When using cloud applications and storing data in the cloud server hosting, you have to trust the company that provides the service, along with all its attendant risks. For some time, this scheme worked without the “side effects”, but that time has passed. A series of break-ins of large and well-protected (at least we think so) services has demonstrated that there is no compelling defense. But that’s only part of the problem.
If we consider the risk in terms of potential “contact patch” – users whose data may be at risk of abduction, it would represent the greatest threat that is not even breaking a particular service, and a compromise of the service provider whose services he uses. After all, not all of the services have their own hardware – many services, in turn, are clients of AWS, Azure, and so on. Maxim about eggs and baskets lucidly explains the riskiness of such an approach.
In fact, the service model, the most popular right now, involves the folding of all the eggs in one basket, then these baskets are added to the other even with more trash. In this case, a large basket is well-preserved and carefully transported, but what if it breaks together with all the eggs? This coarse analogy still conveys the reasons why I believe that security needs to be improved not just by the basket. There’s already done most of what could be done. Now, is it possible to make the shell stronger? And is there such a possibility?
Perhaps you have already guessed what I am referring to – data encryption on the client side. With this approach, the data arrives at the server of service provider which is encrypted and the encryption key is stored on the server. And the key, in turn, is encrypted passphrase which is generated from the user’s password which is not stored on the servers. Thus, to find out what is stored, the cooperation of the user is required. Thus, this not only reduces the risk of loss of sensitive data in the event of a breach – without key attackers catch nothing – but also the service itself separates itself from liability for the stored information is completely shifting it to the users.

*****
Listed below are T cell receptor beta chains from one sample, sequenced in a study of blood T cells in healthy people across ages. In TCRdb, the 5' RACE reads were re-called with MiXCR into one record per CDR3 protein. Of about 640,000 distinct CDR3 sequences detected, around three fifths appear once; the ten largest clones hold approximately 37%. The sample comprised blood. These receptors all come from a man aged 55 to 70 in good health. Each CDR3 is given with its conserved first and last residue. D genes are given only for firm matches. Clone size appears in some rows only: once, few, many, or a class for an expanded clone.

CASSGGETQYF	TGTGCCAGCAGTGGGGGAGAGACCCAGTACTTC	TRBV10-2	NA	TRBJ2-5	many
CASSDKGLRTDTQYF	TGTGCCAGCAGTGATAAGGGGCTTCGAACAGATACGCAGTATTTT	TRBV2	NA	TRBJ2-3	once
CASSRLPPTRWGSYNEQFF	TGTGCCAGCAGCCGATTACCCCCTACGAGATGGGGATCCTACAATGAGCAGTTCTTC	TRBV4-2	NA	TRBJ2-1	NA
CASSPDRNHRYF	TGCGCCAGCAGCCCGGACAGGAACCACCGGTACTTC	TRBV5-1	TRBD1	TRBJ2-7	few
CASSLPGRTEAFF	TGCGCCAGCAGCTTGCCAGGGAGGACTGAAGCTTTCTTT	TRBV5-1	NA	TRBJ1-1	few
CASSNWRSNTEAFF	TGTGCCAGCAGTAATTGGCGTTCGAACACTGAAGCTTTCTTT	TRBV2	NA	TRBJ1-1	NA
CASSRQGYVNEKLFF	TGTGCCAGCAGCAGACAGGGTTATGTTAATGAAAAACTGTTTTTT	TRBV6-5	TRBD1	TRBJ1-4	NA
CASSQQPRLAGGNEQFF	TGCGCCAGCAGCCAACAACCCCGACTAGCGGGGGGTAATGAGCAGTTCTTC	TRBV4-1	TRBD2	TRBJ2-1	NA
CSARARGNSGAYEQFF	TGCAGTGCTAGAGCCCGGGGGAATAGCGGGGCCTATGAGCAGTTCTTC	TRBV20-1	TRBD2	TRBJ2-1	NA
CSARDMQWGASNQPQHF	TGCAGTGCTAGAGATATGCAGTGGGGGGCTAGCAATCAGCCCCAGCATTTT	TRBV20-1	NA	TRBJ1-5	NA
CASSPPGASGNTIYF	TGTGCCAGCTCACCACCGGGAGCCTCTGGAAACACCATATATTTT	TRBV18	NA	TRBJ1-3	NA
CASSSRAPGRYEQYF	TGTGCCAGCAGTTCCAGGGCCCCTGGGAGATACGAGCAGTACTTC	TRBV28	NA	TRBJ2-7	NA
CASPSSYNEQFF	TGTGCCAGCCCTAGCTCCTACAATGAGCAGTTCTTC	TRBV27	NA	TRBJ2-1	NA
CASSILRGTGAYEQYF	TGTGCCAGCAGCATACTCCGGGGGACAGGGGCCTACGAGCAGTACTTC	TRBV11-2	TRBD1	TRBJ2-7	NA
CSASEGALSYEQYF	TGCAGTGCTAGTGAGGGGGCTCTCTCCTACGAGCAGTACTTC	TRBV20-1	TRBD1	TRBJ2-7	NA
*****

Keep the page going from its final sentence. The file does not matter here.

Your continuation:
The average user will not be able to remember long enough passphrase. Without this, the password recovery methods cannot be implemented.
However, the developers are aware of difficult task ahead of them, and do not try to bite off more than can chew. In particular, the provision of reliable encryption is only a browser – not an easy task that faced most developers. The main focus is on the difficulty of unauthorized access to a remote server and the information that will be stored there, and the protection of transmitted data from being intercepted. Another potential problem could be unification. If it would be a “de facto” standard, then the discovery of vulnerabilities in its protocol will jeopardize everyone who uses it. But the same applies to all open-source libraries that are used in a variety of software products. There is still not a product or platform, but it can be a solution to long-standing issues and will surely attract attention.
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